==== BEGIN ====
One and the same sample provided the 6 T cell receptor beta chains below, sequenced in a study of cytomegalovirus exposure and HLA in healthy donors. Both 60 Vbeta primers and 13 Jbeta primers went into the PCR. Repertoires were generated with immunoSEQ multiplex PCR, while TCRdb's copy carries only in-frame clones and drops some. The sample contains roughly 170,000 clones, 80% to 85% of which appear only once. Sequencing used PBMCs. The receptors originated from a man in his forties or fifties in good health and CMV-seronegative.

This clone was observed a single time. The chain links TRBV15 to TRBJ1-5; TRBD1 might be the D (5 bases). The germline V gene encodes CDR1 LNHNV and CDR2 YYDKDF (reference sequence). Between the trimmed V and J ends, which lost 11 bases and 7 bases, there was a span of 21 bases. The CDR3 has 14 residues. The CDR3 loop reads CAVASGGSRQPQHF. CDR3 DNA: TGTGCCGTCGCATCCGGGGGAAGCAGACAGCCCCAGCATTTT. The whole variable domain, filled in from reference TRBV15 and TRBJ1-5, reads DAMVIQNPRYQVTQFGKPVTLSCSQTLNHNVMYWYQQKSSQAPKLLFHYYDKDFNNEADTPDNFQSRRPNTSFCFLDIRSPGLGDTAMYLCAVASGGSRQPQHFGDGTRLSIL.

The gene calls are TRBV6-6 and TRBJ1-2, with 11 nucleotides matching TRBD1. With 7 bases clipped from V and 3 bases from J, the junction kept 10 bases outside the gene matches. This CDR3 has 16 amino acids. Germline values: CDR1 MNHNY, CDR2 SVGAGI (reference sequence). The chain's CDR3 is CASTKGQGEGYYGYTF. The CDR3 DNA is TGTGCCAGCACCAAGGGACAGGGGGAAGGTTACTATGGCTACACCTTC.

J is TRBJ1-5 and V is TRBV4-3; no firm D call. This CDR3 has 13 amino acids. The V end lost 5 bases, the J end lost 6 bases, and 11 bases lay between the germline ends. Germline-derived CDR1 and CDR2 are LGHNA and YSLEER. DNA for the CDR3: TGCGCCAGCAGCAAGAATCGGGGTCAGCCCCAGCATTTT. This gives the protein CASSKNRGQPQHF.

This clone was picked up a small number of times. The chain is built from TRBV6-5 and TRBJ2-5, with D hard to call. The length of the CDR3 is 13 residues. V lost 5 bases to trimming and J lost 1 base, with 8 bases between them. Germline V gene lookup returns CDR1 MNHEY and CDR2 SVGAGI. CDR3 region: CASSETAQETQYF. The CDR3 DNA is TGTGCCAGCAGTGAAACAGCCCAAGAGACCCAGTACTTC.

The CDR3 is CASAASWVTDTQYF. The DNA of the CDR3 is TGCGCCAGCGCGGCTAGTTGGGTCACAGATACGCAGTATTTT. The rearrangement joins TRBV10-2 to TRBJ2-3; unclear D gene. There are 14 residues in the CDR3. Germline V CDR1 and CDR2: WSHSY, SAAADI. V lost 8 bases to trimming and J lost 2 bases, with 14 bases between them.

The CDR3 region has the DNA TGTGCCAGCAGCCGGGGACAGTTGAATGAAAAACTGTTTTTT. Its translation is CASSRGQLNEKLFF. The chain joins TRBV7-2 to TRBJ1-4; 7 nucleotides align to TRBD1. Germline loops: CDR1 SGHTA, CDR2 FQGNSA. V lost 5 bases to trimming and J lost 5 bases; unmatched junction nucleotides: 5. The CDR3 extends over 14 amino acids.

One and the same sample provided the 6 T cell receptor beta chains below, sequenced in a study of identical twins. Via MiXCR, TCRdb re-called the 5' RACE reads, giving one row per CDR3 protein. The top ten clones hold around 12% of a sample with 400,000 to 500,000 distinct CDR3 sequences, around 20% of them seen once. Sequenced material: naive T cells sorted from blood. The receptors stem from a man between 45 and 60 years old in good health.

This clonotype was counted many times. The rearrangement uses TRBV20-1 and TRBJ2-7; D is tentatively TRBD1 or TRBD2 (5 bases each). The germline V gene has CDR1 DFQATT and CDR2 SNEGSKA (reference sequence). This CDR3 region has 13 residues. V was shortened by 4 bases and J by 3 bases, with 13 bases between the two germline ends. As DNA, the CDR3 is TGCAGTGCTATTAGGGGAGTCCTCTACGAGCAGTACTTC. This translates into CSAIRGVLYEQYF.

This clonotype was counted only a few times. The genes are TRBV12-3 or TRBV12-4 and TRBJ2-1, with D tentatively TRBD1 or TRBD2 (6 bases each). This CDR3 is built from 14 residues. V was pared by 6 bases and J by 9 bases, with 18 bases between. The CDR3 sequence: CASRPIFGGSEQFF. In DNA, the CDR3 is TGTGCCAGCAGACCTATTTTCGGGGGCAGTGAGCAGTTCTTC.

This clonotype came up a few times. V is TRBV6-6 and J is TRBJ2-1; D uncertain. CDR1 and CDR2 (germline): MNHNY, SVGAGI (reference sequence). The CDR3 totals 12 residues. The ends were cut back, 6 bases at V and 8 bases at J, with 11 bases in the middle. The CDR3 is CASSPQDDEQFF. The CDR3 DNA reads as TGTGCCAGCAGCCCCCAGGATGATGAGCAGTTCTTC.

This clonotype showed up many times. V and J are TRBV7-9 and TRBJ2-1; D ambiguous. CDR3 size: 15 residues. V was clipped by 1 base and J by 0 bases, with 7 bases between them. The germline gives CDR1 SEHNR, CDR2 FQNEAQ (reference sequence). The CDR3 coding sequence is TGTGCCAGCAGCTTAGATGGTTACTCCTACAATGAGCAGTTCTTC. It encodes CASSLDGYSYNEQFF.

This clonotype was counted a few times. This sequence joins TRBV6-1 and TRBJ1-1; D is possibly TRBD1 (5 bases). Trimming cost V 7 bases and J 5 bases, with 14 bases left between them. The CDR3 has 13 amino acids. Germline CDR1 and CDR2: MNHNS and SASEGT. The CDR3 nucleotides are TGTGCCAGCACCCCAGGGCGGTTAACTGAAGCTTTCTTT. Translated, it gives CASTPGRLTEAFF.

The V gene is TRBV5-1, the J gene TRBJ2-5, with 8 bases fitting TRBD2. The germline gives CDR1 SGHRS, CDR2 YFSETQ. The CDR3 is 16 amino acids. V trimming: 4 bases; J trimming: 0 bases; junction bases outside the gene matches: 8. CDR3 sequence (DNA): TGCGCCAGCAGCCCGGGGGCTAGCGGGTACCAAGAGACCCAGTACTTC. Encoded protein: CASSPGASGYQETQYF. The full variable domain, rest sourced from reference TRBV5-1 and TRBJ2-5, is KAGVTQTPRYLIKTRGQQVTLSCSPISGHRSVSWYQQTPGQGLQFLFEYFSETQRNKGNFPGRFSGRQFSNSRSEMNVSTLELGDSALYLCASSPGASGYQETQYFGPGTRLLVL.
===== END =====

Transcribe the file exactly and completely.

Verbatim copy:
One and the same sample provided the 6 T cell receptor beta chains below, sequenced in a study of cytomegalovirus exposure and HLA in healthy donors. Both 60 Vbeta primers and 13 Jbeta primers went into the PCR. Repertoires were generated with immunoSEQ multiplex PCR, while TCRdb's copy carries only in-frame clones and drops some. The sample contains roughly 170,000 clones, 80% to 85% of which appear only once. Sequencing used PBMCs. The receptors originated from a man in his forties or fifties in good health and CMV-seronegative.

This clone was observed a single time. The chain links TRBV15 to TRBJ1-5; TRBD1 might be the D (5 bases). The germline V gene encodes CDR1 LNHNV and CDR2 YYDKDF (reference sequence). Between the trimmed V and J ends, which lost 11 bases and 7 bases, there was a span of 21 bases. The CDR3 has 14 residues. The CDR3 loop reads CAVASGGSRQPQHF. CDR3 DNA: TGTGCCGTCGCATCCGGGGGAAGCAGACAGCCCCAGCATTTT. The whole variable domain, filled in from reference TRBV15 and TRBJ1-5, reads DAMVIQNPRYQVTQFGKPVTLSCSQTLNHNVMYWYQQKSSQAPKLLFHYYDKDFNNEADTPDNFQSRRPNTSFCFLDIRSPGLGDTAMYLCAVASGGSRQPQHFGDGTRLSIL.

The gene calls are TRBV6-6 and TRBJ1-2, with 11 nucleotides matching TRBD1. With 7 bases clipped from V and 3 bases from J, the junction kept 10 bases outside the gene matches. This CDR3 has 16 amino acids. Germline values: CDR1 MNHNY, CDR2 SVGAGI (reference sequence). The chain's CDR3 is CASTKGQGEGYYGYTF. The CDR3 DNA is TGTGCCAGCACCAAGGGACAGGGGGAAGGTTACTATGGCTACACCTTC.

J is TRBJ1-5 and V is TRBV4-3; no firm D call. This CDR3 has 13 amino acids. The V end lost 5 bases, the J end lost 6 bases, and 11 bases lay between the germline ends. Germline-derived CDR1 and CDR2 are LGHNA and YSLEER. DNA for the CDR3: TGCGCCAGCAGCAAGAATCGGGGTCAGCCCCAGCATTTT. This gives the protein CASSKNRGQPQHF.

This clone was picked up a small number of times. The chain is built from TRBV6-5 and TRBJ2-5, with D hard to call. The length of the CDR3 is 13 residues. V lost 5 bases to trimming and J lost 1 base, with 8 bases between them. Germline V gene lookup returns CDR1 MNHEY and CDR2 SVGAGI. CDR3 region: CASSETAQETQYF. The CDR3 DNA is TGTGCCAGCAGTGAAACAGCCCAAGAGACCCAGTACTTC.

The CDR3 is CASAASWVTDTQYF. The DNA of the CDR3 is TGCGCCAGCGCGGCTAGTTGGGTCACAGATACGCAGTATTTT. The rearrangement joins TRBV10-2 to TRBJ2-3; unclear D gene. There are 14 residues in the CDR3. Germline V CDR1 and CDR2: WSHSY, SAAADI. V lost 8 bases to trimming and J lost 2 bases, with 14 bases between them.

The CDR3 region has the DNA TGTGCCAGCAGCCGGGGACAGTTGAATGAAAAACTGTTTTTT. Its translation is CASSRGQLNEKLFF. The chain joins TRBV7-2 to TRBJ1-4; 7 nucleotides align to TRBD1. Germline loops: CDR1 SGHTA, CDR2 FQGNSA. V lost 5 bases to trimming and J lost 5 bases; unmatched junction nucleotides: 5. The CDR3 extends over 14 amino acids.

One and the same sample provided the 6 T cell receptor beta chains below, sequenced in a study of identical twins. Via MiXCR, TCRdb re-called the 5' RACE reads, giving one row per CDR3 protein. The top ten clones hold around 12% of a sample with 400,000 to 500,000 distinct CDR3 sequences, around 20% of them seen once. Sequenced material: naive T cells sorted from blood. The receptors stem from a man between 45 and 60 years old in good health.

This clonotype was counted many times. The rearrangement uses TRBV20-1 and TRBJ2-7; D is tentatively TRBD1 or TRBD2 (5 bases each). The germline V gene has CDR1 DFQATT and CDR2 SNEGSKA (reference sequence). This CDR3 region has 13 residues. V was shortened by 4 bases and J by 3 bases, with 13 bases between the two germline ends. As DNA, the CDR3 is TGCAGTGCTATTAGGGGAGTCCTCTACGAGCAGTACTTC. This translates into CSAIRGVLYEQYF.

This clonotype was counted only a few times. The genes are TRBV12-3 or TRBV12-4 and TRBJ2-1, with D tentatively TRBD1 or TRBD2 (6 bases each). This CDR3 is built from 14 residues. V was pared by 6 bases and J by 9 bases, with 18 bases between. The CDR3 sequence: CASRPIFGGSEQFF. In DNA, the CDR3 is TGTGCCAGCAGACCTATTTTCGGGGGCAGTGAGCAGTTCTTC.

This clonotype came up a few times. V is TRBV6-6 and J is TRBJ2-1; D uncertain. CDR1 and CDR2 (germline): MNHNY, SVGAGI (reference sequence). The CDR3 totals 12 residues. The ends were cut back, 6 bases at V and 8 bases at J, with 11 bases in the middle. The CDR3 is CASSPQDDEQFF. The CDR3 DNA reads as TGTGCCAGCAGCCCCCAGGATGATGAGCAGTTCTTC.

This clonotype showed up many times. V and J are TRBV7-9 and TRBJ2-1; D ambiguous. CDR3 size: 15 residues. V was clipped by 1 base and J by 0 bases, with 7 bases between them. The germline gives CDR1 SEHNR, CDR2 FQNEAQ (reference sequence). The CDR3 coding sequence is TGTGCCAGCAGCTTAGATGGTTACTCCTACAATGAGCAGTTCTTC. It encodes CASSLDGYSYNEQFF.

This clonotype was counted a few times. This sequence joins TRBV6-1 and TRBJ1-1; D is possibly TRBD1 (5 bases). Trimming cost V 7 bases and J 5 bases, with 14 bases left between them. The CDR3 has 13 amino acids. Germline CDR1 and CDR2: MNHNS and SASEGT. The CDR3 nucleotides are TGTGCCAGCACCCCAGGGCGGTTAACTGAAGCTTTCTTT. Translated, it gives CASTPGRLTEAFF.

The V gene is TRBV5-1, the J gene TRBJ2-5, with 8 bases fitting TRBD2. The germline gives CDR1 SGHRS, CDR2 YFSETQ. The CDR3 is 16 amino acids. V trimming: 4 bases; J trimming: 0 bases; junction bases outside the gene matches: 8. CDR3 sequence (DNA): TGCGCCAGCAGCCCGGGGGCTAGCGGGTACCAAGAGACCCAGTACTTC. Encoded protein: CASSPGASGYQETQYF. The full variable domain, rest sourced from reference TRBV5-1 and TRBJ2-5, is KAGVTQTPRYLIKTRGQQVTLSCSPISGHRSVSWYQQTPGQGLQFLFEYFSETQRNKGNFPGRFSGRQFSNSRSEMNVSTLELGDSALYLCASSPGASGYQETQYFGPGTRLLVL.